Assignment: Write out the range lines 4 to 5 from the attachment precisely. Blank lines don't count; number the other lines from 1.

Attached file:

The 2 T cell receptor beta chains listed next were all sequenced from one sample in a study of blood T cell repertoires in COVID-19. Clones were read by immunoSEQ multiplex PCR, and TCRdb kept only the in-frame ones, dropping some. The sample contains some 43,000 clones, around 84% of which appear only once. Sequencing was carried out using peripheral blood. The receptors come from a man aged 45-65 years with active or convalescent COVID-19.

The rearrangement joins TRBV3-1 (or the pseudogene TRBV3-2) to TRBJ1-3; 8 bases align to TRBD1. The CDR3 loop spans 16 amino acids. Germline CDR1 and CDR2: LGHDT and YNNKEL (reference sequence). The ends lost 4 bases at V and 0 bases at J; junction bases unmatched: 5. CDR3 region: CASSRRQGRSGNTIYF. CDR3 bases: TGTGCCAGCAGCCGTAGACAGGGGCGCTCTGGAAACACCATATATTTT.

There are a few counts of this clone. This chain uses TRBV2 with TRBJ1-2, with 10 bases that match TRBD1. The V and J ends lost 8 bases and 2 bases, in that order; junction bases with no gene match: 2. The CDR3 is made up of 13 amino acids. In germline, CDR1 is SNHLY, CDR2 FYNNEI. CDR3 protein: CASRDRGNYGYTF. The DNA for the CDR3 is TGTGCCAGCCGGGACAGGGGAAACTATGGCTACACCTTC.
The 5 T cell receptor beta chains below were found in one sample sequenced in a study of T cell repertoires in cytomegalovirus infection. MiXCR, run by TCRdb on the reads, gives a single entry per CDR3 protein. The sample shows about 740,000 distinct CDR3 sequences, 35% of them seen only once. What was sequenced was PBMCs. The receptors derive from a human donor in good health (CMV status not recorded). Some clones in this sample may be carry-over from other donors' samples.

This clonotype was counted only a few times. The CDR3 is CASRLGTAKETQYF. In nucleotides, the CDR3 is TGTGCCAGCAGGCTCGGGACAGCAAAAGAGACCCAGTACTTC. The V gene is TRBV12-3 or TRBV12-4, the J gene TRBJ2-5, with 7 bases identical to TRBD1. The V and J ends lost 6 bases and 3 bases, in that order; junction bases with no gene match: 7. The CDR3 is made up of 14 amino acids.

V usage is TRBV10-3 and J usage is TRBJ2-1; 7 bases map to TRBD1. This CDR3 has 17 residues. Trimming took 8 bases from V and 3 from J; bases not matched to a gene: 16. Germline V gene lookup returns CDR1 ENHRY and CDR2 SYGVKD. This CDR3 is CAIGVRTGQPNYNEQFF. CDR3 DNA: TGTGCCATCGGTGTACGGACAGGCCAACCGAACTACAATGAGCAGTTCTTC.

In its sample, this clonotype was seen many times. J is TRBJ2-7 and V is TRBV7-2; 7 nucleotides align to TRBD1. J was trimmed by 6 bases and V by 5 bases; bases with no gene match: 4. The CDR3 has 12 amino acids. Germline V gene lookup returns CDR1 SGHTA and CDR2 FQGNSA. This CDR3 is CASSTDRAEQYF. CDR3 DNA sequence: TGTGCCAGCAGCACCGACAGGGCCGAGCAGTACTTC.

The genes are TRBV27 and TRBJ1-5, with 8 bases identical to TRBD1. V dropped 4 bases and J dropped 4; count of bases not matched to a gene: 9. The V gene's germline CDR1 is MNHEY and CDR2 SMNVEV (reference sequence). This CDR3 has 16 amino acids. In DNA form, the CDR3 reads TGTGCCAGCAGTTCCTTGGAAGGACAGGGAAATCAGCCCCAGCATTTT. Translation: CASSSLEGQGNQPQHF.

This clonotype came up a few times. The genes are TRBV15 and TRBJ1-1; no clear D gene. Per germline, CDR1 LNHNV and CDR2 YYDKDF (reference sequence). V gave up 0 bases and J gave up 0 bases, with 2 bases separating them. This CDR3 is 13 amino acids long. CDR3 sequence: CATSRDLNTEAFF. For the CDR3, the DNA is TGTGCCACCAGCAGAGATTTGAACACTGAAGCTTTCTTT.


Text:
The 5 T cell receptor beta chains below were found in one sample sequenced in a study of T cell repertoires in cytomegalovirus infection. MiXCR, run by TCRdb on the reads, gives a single entry per CDR3 protein. The sample shows about 740,000 distinct CDR3 sequences, 35% of them seen only once. What was sequenced was PBMCs. The receptors derive from a human donor in good health (CMV status not recorded). Some clones in this sample may be carry-over from other donors' samples.

This clonotype was counted only a few times. The CDR3 is CASRLGTAKETQYF. In nucleotides, the CDR3 is TGTGCCAGCAGGCTCGGGACAGCAAAAGAGACCCAGTACTTC. The V gene is TRBV12-3 or TRBV12-4, the J gene TRBJ2-5, with 7 bases identical to TRBD1. The V and J ends lost 6 bases and 3 bases, in that order; junction bases with no gene match: 7. The CDR3 is made up of 14 amino acids.